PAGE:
When New Plays Get Old

Are you familiar with any of these plays? Stand-Up Tragedy. Daytrips. Romance Language. A Place With The Pigs. From The Mississippi Delta. Rebel Armies Deep Into Chad. Pill Hill. Messiah. In Perpetuity Throughout The Universe. A few? None? Don’t feel bad, because to my knowledge, none of them have received a major production in years. Yet they were all new plays that received prominent productions from the mid 80s to the early 90s. Some had New York runs, both long and short. I saw them all, and worked on several.

Of the playwrights, some remain active in the theater, others moved on to television, I don’t know what’s up with a few, one passed away recently, another several years ago. They are, in order, Bill Cain, Jo Carson, Peter Parnell, Athol Fugard, Dr. Endesha Ida Mae Holland, Mark Lee, Samuel Kelly, Martin Sherman, and Eric Overmyer. Certainly a few of those names are familiar.

So why do I single out these relative obscurities? Because I think they are the barest tip of an enormous iceberg: plays that were once perceived to display value and talent, but never achieved a level of recognition to have become standards, let alone classics. They were hot new plays that grew cold for any number of reasons, and now languish somewhere in the catalogues of companies like Samuel French and Dramatists Play Service like orphans, forever hoping someone will notice them, but always being passed over for the younger, newer, more conventionally attractive.

I should acknowledge before I go on that new plays are essential to the lifeblood of the theater, and I champion the opportunities created for authors to develop and premiere new work, as well as to see it go on to second, third, or tenth productions, whether in New York or Peoria. I hope that new works don’t suffer from the “premiere”-itis that swept regional theaters in the 1980s, when everyone pursued the first production of a new play, but then that work found itself abandoned, for any number of reasons: a bad first production, the fact that it was no longer a “virgin” work that could attract grants, having not attracted the “right” critics to hoist it to the next level, that its subsidiary rights were already encumbered. I love the discovery of new work and nothing herein should suggest otherwise.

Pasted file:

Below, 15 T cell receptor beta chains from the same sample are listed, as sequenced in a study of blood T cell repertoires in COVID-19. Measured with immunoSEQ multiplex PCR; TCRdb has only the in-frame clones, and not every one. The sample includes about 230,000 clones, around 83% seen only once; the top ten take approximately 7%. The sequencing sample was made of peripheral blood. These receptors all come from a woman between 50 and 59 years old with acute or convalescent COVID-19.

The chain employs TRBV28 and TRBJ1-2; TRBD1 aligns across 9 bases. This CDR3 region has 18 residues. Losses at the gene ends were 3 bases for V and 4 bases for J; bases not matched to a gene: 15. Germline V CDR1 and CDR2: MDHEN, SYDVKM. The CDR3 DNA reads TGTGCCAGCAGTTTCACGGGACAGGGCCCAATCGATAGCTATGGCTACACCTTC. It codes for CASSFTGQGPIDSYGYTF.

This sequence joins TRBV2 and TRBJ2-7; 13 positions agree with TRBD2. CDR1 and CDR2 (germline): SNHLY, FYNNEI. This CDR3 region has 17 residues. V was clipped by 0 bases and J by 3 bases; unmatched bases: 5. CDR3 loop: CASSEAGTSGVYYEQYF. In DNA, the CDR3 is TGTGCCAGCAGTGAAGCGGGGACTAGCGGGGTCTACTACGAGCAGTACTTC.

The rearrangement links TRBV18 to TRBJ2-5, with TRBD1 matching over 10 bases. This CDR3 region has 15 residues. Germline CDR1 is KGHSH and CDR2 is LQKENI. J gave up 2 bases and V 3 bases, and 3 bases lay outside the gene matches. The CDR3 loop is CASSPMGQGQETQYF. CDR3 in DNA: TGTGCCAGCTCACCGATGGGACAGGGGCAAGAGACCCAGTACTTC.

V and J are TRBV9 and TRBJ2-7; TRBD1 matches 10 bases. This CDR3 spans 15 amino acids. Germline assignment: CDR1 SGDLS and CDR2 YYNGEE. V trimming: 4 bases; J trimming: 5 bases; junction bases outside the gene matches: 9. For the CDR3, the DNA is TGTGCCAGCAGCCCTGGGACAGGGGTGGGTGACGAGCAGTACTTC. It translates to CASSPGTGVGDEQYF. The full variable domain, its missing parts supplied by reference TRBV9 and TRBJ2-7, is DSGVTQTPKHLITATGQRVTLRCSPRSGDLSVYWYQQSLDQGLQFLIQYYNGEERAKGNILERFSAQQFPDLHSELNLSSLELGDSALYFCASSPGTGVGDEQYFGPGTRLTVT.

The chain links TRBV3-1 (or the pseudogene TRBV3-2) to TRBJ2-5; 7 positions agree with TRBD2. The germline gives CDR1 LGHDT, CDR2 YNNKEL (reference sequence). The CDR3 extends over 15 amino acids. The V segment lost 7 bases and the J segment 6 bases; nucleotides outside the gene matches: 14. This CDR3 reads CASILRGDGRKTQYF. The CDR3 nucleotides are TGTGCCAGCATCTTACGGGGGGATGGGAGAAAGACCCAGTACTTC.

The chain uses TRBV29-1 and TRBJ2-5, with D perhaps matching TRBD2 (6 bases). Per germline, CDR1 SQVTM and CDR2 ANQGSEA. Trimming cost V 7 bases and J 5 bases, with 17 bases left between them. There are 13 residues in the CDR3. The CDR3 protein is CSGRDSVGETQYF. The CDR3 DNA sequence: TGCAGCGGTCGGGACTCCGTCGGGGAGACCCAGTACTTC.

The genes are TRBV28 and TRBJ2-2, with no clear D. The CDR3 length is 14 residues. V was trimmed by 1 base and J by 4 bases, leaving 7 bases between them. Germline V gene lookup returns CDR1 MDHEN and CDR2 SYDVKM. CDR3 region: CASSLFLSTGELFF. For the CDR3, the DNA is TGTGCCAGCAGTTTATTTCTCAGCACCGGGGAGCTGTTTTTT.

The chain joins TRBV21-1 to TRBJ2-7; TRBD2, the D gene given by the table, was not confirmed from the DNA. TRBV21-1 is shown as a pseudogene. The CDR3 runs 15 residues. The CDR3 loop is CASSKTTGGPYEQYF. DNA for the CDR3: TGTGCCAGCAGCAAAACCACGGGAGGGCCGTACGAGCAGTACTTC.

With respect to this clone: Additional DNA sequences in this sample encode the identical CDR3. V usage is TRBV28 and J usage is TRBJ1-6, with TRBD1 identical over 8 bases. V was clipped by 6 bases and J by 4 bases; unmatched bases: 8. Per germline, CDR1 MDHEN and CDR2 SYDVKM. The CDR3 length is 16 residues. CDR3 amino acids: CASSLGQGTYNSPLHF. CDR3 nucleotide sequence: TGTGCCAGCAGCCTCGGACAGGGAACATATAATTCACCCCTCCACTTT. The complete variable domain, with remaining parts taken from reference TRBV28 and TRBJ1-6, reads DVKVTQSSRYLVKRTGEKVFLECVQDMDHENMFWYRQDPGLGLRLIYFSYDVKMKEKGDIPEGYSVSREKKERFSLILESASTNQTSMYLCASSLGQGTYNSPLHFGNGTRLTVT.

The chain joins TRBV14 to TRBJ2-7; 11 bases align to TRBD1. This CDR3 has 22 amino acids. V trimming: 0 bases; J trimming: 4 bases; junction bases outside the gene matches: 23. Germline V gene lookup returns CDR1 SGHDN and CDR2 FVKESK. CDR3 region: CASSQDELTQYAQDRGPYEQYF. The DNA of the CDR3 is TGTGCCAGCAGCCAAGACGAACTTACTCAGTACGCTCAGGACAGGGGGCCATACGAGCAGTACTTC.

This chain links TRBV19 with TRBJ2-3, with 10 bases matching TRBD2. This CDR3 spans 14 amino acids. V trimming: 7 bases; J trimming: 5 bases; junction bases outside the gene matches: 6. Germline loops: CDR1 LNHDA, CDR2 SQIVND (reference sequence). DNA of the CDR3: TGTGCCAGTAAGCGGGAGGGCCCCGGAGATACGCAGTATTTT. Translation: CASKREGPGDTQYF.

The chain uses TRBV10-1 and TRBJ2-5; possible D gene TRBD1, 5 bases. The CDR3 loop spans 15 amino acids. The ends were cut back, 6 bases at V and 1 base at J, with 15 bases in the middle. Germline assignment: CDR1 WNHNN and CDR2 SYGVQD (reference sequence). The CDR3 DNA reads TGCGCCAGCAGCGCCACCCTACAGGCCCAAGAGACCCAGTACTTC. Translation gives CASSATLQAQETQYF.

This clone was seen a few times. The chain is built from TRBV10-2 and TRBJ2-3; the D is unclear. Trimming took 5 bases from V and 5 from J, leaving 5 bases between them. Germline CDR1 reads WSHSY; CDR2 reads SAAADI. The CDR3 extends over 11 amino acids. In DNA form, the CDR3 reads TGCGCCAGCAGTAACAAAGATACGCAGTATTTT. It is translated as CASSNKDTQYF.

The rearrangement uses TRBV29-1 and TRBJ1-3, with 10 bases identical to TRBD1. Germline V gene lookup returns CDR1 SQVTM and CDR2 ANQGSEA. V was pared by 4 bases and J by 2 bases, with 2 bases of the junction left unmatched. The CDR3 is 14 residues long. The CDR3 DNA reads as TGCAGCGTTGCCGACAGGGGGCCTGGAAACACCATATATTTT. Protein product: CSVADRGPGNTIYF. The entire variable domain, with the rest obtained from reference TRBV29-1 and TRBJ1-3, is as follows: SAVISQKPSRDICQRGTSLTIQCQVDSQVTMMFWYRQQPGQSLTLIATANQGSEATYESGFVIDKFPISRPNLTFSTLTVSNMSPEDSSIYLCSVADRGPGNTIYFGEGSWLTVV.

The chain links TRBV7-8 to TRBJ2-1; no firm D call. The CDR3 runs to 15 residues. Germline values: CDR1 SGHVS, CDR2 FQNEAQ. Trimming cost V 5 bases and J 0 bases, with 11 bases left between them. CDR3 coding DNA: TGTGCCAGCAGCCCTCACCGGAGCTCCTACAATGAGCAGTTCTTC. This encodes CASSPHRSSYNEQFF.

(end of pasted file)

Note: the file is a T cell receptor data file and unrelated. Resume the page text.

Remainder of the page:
But I keep thinking about these orphaned plays, which were in fact once loved. Where do they fit in the new play lifecycle of American Theater? After all, I was not alone in appreciating them in their day, and I was hardly the only person to see them. I know that these weren’t necessarily perfect pieces, but they were effective and evocative, and part of our theatrical heritage as surely as well-known classics.

a cover of a play
The Stand-Up Tragedy
cover.  
Photo by Samuel French. 

I think often and fondly of Stand-Up Tragedy, a play I fell in love with upon reading its very first page, when a Catholic priest stated his desire to, in his next life, work for a religion that “doesn’t use a dead young man as its logo.” Only pages later, the same character posited the tenets of all great religions—“Who made the world? What went wrong? What do we do now?” Surely these ideas remain pertinent, as does the central story of an idealistic young man who discovers that his altruistic ambitions may not be enough to save troubled inner-city youths. And Bill Cain, after a stint in television, is back writing plays with a vengeance, with premieres of Equivocation, Nine Circles, and How To Write a New Book of the Bible coming in rapid succession. Whatever the perceived flaws of Stand-Up Tragedy, it is a seminal work by a committed and talented playwright that deserves second, third, and fourth looks.

Not to focus on plays rooted in Catholic theology, but I was also deeply struck recently when I attended a reading at The Public Theater of The Trial of the Catonsville Nine, a play which premiered when I was nine years old, but which I knew had been a landmark play from the early days of the Mark Taper Forum. I saw it primarily because a friend was playing the role of the author, Father Daniel Berrigan. I went expecting agitprop theater that had dated poorly; I came away with a lesson in a Vietnam War-era protest and a soaringly beautiful finale, all the more remarkable for having been fashioned from the transcripts of the trial that gave the play its name.